- Velvet textiles – dark velvet colours have a luxury feeling and appearance, and they fit the dark aesthetic of witchcore
- Plants – as plants are another great visual, why not adopt some succulents or other houseplants to display in your space
- Candles – covering your space with candles and lanterns gives out a cozy, classic warm light that’ll complement the dark colours in your witchcore-inspired home
Coming away from the visual side of things, witchcore also opens up lots of ideas in terms of activities.
Of course, it’s up to you how you choose to spend your time, but there are a few starting points you may like to begin with.
At the same time, any activity can constitute for witchcore, if it relies on the same beliefs and principles as the aesthetic, and follows its theme.
Watching Witchcore Movies
There’s nothing like watching a film if you want to strike a certain sense or feeling.
Setting the mood and scene, with low lighting, and watching a witchcore film, can offer a surreal experience and even increase your interest in the aesthetic.
Learning about Potions and Spells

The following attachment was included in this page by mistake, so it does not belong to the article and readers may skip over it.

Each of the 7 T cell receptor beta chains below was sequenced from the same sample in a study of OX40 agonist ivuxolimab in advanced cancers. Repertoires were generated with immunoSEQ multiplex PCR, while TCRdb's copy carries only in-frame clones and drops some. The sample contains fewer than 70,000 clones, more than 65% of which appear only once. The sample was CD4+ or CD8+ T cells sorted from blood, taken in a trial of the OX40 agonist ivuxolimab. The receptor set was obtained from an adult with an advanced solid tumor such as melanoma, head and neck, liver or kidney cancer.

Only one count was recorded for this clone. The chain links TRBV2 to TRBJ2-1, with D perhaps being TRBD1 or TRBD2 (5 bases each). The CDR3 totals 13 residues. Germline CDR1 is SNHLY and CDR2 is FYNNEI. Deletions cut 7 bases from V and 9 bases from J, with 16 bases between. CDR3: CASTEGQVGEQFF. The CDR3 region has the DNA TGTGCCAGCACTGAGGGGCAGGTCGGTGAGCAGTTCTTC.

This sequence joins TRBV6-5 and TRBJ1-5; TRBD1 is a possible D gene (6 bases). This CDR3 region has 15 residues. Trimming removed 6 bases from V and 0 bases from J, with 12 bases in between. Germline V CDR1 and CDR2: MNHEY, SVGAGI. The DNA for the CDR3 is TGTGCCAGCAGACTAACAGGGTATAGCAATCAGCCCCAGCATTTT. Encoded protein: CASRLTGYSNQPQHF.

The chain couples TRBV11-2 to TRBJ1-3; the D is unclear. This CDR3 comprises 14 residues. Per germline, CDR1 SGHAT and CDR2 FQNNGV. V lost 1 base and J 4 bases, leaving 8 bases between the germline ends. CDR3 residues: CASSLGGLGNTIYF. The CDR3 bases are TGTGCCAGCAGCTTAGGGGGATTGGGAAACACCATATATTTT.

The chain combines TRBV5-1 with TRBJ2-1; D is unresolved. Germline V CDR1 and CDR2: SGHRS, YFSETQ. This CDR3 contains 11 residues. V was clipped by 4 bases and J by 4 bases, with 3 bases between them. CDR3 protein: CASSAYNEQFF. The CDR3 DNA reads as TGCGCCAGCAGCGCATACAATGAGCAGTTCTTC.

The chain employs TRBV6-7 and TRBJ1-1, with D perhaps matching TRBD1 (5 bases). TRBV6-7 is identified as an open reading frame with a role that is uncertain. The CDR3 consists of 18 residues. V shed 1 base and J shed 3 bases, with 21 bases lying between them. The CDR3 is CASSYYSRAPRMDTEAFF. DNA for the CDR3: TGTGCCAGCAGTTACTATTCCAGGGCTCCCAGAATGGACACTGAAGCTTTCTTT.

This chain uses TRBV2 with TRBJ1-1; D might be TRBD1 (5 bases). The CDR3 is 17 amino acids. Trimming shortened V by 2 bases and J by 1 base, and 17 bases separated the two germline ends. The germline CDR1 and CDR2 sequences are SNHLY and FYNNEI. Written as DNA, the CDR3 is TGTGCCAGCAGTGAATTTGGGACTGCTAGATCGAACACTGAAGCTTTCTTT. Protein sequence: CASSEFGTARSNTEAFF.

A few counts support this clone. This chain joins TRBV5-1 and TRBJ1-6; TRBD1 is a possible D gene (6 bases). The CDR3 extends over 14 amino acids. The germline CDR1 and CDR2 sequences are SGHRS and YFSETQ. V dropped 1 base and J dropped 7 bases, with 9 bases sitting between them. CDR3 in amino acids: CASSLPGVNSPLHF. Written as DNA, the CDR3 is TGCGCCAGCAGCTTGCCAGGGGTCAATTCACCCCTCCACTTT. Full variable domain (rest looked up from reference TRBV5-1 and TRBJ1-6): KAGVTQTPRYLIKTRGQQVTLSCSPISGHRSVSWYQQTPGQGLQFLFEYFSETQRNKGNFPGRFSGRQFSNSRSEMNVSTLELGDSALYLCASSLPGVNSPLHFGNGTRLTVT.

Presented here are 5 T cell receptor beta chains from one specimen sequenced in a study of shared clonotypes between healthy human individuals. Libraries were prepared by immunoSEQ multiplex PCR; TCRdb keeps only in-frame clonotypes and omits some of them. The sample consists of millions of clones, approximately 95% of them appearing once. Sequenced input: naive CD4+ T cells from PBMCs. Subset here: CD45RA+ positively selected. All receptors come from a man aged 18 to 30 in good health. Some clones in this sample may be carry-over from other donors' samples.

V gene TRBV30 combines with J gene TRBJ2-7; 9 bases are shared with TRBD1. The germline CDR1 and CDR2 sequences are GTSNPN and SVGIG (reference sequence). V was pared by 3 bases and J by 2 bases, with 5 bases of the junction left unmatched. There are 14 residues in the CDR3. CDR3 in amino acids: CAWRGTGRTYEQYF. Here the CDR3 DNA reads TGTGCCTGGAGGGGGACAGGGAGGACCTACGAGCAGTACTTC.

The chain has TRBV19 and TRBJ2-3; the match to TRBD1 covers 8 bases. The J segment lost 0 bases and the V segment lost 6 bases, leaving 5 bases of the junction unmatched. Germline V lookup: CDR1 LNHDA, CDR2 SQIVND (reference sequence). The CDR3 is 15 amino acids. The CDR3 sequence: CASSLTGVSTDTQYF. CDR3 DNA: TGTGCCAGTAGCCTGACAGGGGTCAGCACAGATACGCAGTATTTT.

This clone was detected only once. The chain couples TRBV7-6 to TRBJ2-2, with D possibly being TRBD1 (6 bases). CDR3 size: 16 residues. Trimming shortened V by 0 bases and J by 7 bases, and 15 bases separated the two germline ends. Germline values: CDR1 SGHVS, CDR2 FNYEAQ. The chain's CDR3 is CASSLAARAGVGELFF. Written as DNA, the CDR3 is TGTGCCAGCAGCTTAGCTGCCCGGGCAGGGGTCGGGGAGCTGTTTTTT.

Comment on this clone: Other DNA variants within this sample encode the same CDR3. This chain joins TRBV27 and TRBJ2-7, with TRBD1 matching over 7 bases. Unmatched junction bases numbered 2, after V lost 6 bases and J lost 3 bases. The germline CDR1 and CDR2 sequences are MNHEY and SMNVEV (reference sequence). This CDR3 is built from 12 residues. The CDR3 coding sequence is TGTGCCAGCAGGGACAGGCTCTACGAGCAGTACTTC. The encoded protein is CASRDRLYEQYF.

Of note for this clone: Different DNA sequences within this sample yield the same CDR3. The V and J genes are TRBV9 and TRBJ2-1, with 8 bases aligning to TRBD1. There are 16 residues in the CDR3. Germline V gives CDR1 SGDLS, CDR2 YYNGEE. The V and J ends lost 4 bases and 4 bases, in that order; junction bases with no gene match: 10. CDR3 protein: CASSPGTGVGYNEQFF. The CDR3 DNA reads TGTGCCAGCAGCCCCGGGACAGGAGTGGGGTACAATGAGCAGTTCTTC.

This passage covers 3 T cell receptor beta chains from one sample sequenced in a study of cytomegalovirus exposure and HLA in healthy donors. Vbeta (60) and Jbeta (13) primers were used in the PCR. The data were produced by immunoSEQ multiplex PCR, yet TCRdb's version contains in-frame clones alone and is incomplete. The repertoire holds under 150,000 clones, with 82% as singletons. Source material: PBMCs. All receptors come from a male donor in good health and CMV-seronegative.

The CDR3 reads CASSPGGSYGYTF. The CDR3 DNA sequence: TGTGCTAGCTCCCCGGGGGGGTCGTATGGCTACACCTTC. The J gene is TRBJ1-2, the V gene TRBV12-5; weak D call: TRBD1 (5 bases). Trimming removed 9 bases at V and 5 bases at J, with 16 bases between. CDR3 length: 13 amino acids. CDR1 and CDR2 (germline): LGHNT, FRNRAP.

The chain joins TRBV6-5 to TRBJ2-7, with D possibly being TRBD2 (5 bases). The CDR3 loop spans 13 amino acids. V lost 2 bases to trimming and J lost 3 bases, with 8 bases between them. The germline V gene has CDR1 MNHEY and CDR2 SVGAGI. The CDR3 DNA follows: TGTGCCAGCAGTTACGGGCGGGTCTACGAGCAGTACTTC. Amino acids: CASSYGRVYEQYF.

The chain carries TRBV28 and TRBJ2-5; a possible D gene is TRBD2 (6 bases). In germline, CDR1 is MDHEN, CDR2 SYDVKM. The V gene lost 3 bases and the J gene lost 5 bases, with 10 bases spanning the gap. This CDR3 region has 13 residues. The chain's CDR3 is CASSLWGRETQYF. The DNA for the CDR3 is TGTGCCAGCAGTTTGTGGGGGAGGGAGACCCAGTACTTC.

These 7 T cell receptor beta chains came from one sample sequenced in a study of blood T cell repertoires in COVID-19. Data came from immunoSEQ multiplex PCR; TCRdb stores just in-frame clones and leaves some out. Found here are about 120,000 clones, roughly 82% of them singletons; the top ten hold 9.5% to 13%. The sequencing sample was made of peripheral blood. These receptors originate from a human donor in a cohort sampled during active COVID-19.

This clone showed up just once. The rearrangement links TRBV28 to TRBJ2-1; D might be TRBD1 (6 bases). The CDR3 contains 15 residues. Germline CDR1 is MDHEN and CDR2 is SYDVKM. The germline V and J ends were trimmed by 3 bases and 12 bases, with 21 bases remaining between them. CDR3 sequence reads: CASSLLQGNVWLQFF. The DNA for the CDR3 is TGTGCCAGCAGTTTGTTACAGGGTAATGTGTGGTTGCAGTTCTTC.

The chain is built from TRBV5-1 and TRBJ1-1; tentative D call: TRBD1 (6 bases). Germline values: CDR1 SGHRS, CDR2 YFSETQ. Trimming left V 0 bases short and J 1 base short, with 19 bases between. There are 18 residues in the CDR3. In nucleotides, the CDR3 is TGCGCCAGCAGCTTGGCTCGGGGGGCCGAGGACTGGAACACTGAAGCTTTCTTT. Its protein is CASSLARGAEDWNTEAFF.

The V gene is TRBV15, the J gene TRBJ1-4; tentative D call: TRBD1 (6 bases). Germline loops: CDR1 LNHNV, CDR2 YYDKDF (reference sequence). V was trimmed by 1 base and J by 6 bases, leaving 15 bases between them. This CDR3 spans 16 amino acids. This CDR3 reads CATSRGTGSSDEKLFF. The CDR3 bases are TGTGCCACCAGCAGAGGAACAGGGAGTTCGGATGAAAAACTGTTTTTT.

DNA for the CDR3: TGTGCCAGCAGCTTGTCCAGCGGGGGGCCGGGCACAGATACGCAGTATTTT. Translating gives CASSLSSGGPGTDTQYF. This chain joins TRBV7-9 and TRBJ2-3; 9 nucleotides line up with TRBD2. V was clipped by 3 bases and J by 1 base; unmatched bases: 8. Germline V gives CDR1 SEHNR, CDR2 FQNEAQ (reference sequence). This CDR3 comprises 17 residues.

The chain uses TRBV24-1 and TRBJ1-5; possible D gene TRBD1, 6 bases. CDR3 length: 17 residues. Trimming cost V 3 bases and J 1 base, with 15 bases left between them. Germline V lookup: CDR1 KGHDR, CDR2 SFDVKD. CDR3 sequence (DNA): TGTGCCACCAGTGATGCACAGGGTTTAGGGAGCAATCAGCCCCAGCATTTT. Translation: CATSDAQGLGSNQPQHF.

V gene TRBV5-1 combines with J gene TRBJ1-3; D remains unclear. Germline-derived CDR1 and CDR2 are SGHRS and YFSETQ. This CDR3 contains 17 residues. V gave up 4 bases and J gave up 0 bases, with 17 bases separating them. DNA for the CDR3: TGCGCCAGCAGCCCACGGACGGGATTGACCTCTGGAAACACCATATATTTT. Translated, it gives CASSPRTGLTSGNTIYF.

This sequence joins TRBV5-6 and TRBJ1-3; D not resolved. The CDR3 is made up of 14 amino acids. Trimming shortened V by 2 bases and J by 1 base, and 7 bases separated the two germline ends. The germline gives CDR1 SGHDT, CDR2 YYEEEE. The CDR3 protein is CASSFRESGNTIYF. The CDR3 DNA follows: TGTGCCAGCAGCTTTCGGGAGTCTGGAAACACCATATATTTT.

If witchcore is centred around and influenced by witchcraft itself, is there any activity better than learning about the exact inspiration you’re working off?
Take time to read books and blogs about potions and spells, and learn how you can do them yourself.
Another magical activity you can do is charging crystals, and learning about what different crystals can offer and how they’ll protect or heal you.
Crystals are something that many people enjoy learning about, so it’s worth trying.
Spend Time in the Woods
The forest is a mysterious, eerie place to spend time in, and it’s the perfect setting for any witchy activities.
Spending time in the gloomy lighting amongst nature, even just for a walk, fits the witchcore aesthetic well.
Finally, it’s time to take a look at witchcore media.
I’ve already mentioned that watching films that fit the aesthetic is one good way to immerse yourself in witchcore, but that’s not the only form of media.
From books to films, there’s something for everyone, and you can even coordinate your entertainment around the aesthetic.
Here are some ideas:
- Harry Potter
- Hocus Pocus
- Kiki’s Delivery Service
- Fantastic Beasts
- The Craft
- Practical Magic
- The Witch
- I Married a Witch
- The Blair Witch Project
- The Wizard of Oz
- Rosemary’s Baby
- Eve’s Bayou
- Circe, Madeline Miller
- Harry Potter
- All Souls Trilogy, Deborah Harkness
- The Green Witch, Arin Murphy-Hiscock
- Practical Magic, Alive Hoffman
- The Once and Future Witches, Alix Harrow
- The Year of the Witching, Alexis Henderson
- The Complete Book of Incense, Oils and Brews
- The Witching Hour, Anne Rice
- Beautiful Creatures, Kami Garcia